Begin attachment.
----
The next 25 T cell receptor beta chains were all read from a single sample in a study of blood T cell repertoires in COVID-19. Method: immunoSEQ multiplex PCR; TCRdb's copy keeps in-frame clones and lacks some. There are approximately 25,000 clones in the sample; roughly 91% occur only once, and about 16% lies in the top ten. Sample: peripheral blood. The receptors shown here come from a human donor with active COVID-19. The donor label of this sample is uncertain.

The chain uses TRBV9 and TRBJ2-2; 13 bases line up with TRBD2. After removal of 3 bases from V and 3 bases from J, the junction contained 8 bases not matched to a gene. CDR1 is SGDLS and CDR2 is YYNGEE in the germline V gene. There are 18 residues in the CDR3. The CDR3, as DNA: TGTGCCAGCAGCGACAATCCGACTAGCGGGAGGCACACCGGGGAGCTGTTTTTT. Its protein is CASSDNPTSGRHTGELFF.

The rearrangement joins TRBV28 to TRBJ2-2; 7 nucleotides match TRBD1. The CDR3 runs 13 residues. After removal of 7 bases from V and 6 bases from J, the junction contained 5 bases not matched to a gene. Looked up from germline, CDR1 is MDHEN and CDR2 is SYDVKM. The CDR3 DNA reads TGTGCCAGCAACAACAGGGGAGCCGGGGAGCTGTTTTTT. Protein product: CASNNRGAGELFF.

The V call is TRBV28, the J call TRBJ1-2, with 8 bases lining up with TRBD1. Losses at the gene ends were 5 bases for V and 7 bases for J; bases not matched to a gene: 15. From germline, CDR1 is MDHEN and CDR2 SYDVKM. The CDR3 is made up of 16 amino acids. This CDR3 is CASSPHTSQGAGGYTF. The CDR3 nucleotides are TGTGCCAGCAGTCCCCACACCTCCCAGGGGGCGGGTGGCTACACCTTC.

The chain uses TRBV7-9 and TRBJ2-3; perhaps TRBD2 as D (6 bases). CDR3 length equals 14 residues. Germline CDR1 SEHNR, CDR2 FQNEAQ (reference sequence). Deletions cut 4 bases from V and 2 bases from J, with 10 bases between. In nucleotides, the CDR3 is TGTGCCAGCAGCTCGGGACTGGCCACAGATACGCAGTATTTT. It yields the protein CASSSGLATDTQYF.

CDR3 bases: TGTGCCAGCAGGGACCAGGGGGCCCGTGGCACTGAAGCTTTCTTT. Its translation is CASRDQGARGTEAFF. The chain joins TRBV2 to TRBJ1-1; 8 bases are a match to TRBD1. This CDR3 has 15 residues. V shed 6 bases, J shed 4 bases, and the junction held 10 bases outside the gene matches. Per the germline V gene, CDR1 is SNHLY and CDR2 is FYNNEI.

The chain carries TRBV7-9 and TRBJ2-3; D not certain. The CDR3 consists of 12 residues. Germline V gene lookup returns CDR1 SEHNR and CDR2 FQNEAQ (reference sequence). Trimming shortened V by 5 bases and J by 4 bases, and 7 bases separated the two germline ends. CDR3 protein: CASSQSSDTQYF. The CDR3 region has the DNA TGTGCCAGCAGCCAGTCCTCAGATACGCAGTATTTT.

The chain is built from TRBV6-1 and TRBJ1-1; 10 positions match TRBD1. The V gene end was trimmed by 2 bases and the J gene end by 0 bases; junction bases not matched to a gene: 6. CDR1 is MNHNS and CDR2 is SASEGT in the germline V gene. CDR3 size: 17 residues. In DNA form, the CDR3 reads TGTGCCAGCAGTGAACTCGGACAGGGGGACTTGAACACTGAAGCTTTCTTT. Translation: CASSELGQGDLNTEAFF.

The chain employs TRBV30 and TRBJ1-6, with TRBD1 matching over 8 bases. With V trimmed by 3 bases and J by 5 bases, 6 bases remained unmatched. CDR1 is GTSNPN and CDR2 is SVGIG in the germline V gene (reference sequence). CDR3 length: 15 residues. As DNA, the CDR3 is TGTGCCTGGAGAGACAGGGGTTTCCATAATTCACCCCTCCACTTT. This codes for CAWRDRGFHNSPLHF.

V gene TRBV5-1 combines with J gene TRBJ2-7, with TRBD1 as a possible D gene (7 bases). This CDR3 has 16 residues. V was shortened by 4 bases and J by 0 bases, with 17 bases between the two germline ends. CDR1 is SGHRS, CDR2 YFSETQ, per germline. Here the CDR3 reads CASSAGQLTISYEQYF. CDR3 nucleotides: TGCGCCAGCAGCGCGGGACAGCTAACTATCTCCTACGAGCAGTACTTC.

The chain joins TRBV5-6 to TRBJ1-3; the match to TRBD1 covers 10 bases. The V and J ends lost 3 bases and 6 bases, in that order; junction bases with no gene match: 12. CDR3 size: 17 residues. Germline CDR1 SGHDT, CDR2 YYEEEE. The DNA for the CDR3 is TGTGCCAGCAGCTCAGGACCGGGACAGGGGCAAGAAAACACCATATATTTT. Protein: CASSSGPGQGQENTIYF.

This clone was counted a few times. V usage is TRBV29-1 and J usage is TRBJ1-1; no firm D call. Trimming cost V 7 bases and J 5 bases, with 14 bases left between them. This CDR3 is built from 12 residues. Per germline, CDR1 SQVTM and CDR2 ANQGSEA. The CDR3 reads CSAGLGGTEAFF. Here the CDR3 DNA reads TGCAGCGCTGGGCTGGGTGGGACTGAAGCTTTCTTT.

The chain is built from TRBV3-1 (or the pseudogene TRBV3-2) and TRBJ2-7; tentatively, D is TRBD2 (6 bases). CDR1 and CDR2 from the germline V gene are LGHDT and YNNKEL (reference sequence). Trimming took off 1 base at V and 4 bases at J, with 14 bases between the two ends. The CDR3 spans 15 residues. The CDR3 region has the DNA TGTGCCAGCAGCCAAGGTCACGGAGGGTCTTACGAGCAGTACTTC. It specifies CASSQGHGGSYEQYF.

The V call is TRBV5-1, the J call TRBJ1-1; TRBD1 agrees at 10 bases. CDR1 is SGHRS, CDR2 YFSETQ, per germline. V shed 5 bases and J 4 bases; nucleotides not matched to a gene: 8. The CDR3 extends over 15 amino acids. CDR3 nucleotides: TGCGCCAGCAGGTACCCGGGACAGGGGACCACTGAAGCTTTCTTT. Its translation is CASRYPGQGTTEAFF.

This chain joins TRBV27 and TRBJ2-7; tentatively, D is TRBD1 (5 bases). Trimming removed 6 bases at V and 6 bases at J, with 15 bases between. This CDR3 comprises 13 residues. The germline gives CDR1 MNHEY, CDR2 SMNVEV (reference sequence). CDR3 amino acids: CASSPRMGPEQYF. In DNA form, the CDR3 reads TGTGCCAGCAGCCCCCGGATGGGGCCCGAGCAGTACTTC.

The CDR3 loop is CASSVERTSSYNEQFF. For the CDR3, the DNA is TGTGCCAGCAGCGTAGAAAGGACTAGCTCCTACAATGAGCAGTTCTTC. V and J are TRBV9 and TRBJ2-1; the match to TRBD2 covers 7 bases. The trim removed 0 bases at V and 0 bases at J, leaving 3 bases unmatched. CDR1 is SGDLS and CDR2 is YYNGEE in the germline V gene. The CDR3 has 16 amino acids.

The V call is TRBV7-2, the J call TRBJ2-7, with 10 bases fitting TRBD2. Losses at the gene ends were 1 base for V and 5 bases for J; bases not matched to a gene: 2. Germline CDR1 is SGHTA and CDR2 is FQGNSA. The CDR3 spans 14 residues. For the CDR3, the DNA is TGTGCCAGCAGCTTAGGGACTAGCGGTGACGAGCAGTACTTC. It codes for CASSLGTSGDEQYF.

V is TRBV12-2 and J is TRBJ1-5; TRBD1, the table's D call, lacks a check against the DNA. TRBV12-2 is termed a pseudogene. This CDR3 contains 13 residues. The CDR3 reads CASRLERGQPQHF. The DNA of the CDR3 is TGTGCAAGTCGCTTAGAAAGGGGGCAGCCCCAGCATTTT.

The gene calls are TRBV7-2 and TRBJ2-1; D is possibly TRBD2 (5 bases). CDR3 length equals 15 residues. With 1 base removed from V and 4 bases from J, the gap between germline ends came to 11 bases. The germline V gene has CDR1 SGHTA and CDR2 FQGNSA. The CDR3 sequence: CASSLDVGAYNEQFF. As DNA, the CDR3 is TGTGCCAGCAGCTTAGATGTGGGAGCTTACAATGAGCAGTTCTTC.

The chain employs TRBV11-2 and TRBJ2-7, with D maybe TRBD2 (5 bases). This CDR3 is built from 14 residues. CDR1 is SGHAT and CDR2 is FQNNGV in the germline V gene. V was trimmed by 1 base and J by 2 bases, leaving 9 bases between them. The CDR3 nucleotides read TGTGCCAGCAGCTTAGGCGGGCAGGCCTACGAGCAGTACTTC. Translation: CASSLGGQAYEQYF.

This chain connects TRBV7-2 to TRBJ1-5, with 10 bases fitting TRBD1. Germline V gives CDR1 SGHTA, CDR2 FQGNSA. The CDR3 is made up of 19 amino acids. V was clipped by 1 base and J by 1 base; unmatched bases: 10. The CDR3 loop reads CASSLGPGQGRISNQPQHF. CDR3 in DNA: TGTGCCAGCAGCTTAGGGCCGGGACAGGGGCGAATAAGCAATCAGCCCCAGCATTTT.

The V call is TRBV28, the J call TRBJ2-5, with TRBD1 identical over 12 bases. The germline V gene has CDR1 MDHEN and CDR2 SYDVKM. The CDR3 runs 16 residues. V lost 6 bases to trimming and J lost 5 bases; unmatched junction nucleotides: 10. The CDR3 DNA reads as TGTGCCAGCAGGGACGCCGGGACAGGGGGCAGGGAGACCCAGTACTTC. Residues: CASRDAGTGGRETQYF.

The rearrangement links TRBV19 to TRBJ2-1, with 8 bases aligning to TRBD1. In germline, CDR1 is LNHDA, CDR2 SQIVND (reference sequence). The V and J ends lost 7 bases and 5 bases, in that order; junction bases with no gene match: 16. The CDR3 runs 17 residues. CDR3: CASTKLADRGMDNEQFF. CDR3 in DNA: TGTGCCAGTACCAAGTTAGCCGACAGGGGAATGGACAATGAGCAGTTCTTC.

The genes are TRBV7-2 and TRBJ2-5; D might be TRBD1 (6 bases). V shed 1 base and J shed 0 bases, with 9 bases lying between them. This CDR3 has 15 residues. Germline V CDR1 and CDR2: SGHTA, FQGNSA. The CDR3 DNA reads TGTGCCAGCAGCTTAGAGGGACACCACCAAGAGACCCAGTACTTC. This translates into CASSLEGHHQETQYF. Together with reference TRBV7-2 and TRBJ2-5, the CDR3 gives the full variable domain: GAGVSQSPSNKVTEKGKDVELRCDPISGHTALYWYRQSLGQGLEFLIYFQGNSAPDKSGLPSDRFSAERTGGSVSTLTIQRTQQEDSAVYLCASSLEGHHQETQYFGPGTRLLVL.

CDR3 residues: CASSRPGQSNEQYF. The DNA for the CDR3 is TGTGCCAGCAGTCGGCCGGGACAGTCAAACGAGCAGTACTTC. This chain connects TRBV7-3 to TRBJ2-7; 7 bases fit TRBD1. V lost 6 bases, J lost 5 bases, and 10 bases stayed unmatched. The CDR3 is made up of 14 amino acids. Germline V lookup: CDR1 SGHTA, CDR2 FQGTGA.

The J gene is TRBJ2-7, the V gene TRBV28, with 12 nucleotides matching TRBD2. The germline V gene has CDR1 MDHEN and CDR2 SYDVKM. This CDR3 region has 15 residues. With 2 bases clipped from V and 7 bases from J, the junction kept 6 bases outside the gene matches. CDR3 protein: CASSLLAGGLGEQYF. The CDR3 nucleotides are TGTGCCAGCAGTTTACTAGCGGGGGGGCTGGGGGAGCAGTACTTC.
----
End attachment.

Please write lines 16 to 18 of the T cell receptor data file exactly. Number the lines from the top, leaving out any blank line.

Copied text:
The CDR3 loop is CASSVERTSSYNEQFF. For the CDR3, the DNA is TGTGCCAGCAGCGTAGAAAGGACTAGCTCCTACAATGAGCAGTTCTTC. V and J are TRBV9 and TRBJ2-1; the match to TRBD2 covers 7 bases. The trim removed 0 bases at V and 0 bases at J, leaving 3 bases unmatched. CDR1 is SGDLS and CDR2 is YYNGEE in the germline V gene. The CDR3 has 16 amino acids.

The V call is TRBV7-2, the J call TRBJ2-7, with 10 bases fitting TRBD2. Losses at the gene ends were 1 base for V and 5 bases for J; bases not matched to a gene: 2. Germline CDR1 is SGHTA and CDR2 is FQGNSA. The CDR3 spans 14 residues. For the CDR3, the DNA is TGTGCCAGCAGCTTAGGGACTAGCGGTGACGAGCAGTACTTC. It codes for CASSLGTSGDEQYF.

V is TRBV12-2 and J is TRBJ1-5; TRBD1, the table's D call, lacks a check against the DNA. TRBV12-2 is termed a pseudogene. This CDR3 contains 13 residues. The CDR3 reads CASRLERGQPQHF. The DNA of the CDR3 is TGTGCAAGTCGCTTAGAAAGGGGGCAGCCCCAGCATTTT.